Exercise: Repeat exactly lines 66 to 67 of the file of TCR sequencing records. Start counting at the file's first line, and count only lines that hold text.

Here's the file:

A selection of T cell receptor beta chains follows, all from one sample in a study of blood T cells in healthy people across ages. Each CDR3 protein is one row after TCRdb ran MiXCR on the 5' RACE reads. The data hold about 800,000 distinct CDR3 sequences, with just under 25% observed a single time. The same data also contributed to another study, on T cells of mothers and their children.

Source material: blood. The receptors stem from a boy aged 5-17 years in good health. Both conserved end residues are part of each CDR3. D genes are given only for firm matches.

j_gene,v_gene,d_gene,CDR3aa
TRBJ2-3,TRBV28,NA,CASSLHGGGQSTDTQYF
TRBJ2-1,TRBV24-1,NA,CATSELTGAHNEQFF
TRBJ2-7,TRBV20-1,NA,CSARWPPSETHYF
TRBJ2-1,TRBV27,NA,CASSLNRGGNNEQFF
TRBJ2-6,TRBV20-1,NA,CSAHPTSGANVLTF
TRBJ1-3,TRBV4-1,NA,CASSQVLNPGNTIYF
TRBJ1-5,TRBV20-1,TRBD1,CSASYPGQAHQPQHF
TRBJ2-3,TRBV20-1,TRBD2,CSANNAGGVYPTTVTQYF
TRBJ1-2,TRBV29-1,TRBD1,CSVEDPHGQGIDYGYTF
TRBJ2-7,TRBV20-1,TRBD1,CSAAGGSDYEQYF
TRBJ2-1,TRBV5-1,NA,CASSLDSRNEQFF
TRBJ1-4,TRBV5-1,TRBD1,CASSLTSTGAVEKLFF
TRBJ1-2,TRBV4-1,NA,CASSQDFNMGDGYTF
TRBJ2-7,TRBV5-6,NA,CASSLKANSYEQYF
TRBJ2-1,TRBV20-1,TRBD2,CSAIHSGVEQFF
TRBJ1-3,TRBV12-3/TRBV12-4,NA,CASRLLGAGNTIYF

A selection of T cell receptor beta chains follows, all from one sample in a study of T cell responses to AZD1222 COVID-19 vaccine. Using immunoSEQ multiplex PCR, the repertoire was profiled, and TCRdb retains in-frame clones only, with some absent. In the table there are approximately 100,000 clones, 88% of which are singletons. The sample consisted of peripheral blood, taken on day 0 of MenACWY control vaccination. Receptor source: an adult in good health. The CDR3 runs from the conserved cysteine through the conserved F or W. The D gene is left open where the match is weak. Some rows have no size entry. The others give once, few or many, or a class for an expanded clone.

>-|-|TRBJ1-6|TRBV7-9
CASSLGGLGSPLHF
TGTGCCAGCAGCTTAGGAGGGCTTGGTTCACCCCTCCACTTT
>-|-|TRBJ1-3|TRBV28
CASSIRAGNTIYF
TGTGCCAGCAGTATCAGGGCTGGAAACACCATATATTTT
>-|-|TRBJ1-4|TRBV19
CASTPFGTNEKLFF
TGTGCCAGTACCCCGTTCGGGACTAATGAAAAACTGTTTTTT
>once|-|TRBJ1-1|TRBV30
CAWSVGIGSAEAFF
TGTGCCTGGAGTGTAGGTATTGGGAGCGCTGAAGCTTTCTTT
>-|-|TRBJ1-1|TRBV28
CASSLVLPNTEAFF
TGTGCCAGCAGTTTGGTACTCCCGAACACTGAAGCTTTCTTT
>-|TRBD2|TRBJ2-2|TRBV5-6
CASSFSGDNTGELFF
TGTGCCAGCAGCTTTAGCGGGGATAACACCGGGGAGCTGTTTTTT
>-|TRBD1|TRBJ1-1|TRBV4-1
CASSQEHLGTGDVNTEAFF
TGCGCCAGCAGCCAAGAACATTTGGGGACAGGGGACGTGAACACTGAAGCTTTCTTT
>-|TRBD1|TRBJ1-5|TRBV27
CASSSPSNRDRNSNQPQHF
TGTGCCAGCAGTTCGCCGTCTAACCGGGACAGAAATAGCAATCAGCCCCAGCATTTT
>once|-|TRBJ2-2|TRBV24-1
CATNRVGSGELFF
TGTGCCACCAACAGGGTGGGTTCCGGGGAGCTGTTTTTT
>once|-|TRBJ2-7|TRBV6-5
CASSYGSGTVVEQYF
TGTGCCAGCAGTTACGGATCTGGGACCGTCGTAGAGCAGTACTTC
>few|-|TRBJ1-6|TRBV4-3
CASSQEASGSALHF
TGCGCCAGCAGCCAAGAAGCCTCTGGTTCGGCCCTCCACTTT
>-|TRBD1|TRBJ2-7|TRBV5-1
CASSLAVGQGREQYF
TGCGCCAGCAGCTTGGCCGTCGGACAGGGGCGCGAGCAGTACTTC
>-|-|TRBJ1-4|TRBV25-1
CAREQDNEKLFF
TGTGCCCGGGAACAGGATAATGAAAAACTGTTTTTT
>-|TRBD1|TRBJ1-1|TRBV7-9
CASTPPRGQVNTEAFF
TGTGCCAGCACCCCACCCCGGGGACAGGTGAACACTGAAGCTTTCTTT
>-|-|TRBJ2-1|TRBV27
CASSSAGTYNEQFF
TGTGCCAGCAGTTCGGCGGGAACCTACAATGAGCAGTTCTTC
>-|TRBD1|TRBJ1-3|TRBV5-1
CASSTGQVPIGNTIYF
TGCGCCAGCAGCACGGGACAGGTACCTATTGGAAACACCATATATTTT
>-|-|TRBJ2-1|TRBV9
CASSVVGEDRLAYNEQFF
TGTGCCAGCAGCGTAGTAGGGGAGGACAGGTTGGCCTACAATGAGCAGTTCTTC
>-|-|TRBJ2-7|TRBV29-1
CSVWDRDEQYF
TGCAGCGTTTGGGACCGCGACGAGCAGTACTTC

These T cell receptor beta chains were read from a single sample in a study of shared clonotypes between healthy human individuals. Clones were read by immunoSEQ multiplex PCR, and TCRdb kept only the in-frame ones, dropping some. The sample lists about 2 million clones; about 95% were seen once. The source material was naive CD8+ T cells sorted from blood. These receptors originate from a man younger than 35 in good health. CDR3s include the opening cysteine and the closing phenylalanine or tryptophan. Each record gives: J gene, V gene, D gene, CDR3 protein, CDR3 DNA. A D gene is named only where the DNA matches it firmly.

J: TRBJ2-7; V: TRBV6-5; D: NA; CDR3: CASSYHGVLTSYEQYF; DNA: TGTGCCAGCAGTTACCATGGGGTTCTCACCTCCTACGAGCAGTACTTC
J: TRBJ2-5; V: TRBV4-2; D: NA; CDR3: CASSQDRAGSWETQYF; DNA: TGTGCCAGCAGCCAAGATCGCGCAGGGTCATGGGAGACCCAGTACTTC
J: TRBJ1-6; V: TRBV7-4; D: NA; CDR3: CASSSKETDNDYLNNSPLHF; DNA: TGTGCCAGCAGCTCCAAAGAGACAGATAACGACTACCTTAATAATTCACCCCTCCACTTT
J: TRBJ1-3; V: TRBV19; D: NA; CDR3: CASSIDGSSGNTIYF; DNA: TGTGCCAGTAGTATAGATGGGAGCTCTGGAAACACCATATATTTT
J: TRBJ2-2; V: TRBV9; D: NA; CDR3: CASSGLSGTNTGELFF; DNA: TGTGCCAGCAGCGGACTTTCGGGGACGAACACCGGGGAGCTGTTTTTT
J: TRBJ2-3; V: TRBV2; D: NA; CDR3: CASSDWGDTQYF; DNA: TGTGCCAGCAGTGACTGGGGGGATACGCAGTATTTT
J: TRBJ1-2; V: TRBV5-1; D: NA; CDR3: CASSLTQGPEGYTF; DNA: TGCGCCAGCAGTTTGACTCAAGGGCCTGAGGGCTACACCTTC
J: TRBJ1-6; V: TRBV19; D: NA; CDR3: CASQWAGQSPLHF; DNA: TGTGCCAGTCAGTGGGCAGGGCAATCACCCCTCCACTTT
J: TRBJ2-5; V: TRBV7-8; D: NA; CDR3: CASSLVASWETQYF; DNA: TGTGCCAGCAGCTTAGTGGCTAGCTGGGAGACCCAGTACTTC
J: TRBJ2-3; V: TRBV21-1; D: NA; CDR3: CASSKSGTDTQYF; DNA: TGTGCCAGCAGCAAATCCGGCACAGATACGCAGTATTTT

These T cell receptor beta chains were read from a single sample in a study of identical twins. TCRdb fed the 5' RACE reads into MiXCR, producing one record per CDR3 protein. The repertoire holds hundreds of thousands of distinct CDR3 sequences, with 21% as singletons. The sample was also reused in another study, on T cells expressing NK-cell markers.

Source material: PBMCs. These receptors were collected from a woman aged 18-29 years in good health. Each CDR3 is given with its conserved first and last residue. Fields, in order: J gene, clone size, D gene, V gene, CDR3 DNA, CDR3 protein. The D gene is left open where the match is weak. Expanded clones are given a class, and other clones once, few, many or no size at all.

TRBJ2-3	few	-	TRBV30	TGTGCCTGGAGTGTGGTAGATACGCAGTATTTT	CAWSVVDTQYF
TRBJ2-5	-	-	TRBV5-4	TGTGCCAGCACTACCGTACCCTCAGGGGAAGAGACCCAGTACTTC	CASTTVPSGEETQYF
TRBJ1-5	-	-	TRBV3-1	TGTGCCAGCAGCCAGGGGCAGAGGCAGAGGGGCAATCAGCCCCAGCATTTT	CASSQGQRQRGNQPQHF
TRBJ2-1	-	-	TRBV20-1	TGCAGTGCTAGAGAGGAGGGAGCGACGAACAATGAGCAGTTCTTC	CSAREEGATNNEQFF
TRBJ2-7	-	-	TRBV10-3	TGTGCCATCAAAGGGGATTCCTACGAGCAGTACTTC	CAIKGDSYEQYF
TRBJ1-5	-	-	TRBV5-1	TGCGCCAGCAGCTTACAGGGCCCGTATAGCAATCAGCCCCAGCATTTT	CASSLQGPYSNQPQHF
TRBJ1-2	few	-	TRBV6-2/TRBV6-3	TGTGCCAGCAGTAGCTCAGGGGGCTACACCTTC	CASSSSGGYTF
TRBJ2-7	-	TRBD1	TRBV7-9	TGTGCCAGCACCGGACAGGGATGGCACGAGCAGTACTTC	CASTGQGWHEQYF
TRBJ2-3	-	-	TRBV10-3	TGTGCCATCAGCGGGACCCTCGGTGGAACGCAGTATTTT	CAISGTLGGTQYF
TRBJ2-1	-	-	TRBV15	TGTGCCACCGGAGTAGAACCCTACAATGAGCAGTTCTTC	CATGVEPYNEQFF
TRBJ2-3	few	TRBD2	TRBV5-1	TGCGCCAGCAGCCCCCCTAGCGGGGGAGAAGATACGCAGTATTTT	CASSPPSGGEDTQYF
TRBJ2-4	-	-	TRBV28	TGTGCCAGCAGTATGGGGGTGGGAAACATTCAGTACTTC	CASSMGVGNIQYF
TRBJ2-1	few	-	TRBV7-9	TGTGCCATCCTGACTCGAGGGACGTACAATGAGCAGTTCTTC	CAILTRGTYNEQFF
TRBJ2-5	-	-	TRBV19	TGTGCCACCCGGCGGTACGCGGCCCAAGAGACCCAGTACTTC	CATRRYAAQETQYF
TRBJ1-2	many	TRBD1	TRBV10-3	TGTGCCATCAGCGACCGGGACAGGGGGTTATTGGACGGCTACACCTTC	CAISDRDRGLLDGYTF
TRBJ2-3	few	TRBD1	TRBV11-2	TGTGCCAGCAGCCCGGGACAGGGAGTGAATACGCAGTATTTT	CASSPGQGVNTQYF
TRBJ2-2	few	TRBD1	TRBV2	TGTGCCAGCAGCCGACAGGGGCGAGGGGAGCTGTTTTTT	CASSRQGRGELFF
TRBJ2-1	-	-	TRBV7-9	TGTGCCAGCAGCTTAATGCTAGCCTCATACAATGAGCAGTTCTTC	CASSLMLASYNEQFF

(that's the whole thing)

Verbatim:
>-|TRBD1|TRBJ1-3|TRBV5-1
CASSTGQVPIGNTIYF